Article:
Friday, August 20, 2021

Harvesting and Drying Herbs

Harvesting and Drying Herbs

There several ways to dry herbs. But before you start to dry, you need to harvest and prep them. Harvest timing is really important. Keep reading for information on drying your own herbs.

Herbs are easy to grow. They have little maintenance requirements other than regular watering. Some need less sun than others to keep them from bolting (going to seed early). 

You can grow them in the ground, in raised beds, or in pots.       

You can even grow them in your kitchen. 

Basil planted between tomatoes gives it shade to prevent bolting.


You can't always use them all, so preserving them is the next step. The most common way to preserve herbs is through drying, which we'll talk about here, but you can also freeze them, make oils or extracts, and use them in crafts.


Harvesting Herbs

So let's start with the harvest. Snipping herbs mid-morning will provide the most essential oils in the leaves. As the day goes on, those oil tend to vaporize, leaving you with less than fragrant cuttings. But harvest them too early and you run the risk of mildew. Make sure they are free from morning dew before you pick.
As they grow, the more you snip, the more you get. I like to go out once a week and "prune" them. As you start to accumulate more than you can use at a time, you need to consider preserving the harvest. 

If you are harvesting seed heads, place them inside a paper bag and put them in a cool, dark place for a couple of weeks. When then are thoroughly dry, give the bag a good shake. Most of the seeds will fall to the bottom of the bag. Then just remove the stems and pour the seeds into an air-tight jar. Sometimes the seeds don't want to let go. Gently pull them from the flower and save.

For leaves and flowers there is no need to trim or cut, just lay them on paper towels while you prepare them for drying. 

Drying Herbs

There are four methods for drying herbs. 
The most common method the hanging method.  Herbs are tied and hung, head side down, in a warm place that is out of direct sunlight. Depending on the humidity, this should take a week or two. The leave should be crisp like cornflakes when they are ready to store.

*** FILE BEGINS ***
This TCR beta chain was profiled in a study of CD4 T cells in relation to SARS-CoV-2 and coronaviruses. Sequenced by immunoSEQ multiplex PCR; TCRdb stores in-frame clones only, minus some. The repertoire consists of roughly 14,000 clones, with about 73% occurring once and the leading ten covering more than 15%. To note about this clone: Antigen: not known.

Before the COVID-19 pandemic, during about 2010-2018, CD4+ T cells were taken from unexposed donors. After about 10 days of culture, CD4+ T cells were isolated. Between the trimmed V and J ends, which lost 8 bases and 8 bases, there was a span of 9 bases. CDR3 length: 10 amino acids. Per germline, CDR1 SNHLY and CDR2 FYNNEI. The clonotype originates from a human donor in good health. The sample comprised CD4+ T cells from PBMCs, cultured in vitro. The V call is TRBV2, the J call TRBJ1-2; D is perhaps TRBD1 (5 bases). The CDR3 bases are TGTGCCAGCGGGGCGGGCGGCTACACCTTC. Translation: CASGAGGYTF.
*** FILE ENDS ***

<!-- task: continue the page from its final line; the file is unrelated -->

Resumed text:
Another air dry method is to lay them on a screen or rack in a warm place out of the sun. Turn them every day or so. This will take about a week to get to cornflake texture. 

Oven drying is another method. Heat the oven to 100 degrees. Higher than that will burn them. Set them on a rack and turn after 20 or 30 minutes, then let them dry another 20- 30 minutes. Keep the oven door slightly ajar to let the excess moisture out. Again, you're looking for cornflake texture.

The last method, and the one I use, is a food dehydrator. Simply lay the stalks across the trays in as much of a single layer as possible. 

Turn the dehydrator on and let them dry for 1 to 2 days. Again, it depends on the thickness and size of the leaves or flowers. 

Storing Herbs

Once your herbs are dry, carefully strip the leaves off the stem and put them in airtight containers to store. 

I use mason jars, but ziplock bags or plastic containers work. Just make sure whatever you use is totally dry before placing your herbs inside. 

So are you ready to start growing some herbs!! Come back for more ideas on what to do with them after they are dried!

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  1. I've actually never tried growing herbs. I've wanted too but watching the herbs at my daughters house die so often, it didn't seem doable. Thank you for linking up at Farmhouse Friday! Hope you have a great weekend. pinned

    1. I find them easier to grow in large pots outside or raised beds. Pots can be moved to a sheltered place in the winter and you'll have herbs all year. Thanks for stopping by and commenting!

  2. It is always a delight to feature your awesome post on Full Plate Thursday 553! Thanks so much for sharing with us and come back to see us soon!
    Miz Helen

    1. I am honored!!! I appreciate the party you do every week!

  3. I love growing and using herbs fresh but I have a lot go to waste. I'll have to try drying some in the future.

    1. You can also blanche them for a minute and freeze them. Thanks for stopping by!

  4. Thanks so much for sharing your post at Share the Wealth Link Party. Didn't realize it's best to gather herbs mid-morning for best results. Great tip. What a beautiful garden you have. Warm regards, Nancy Andres @ Colors 4 Health.


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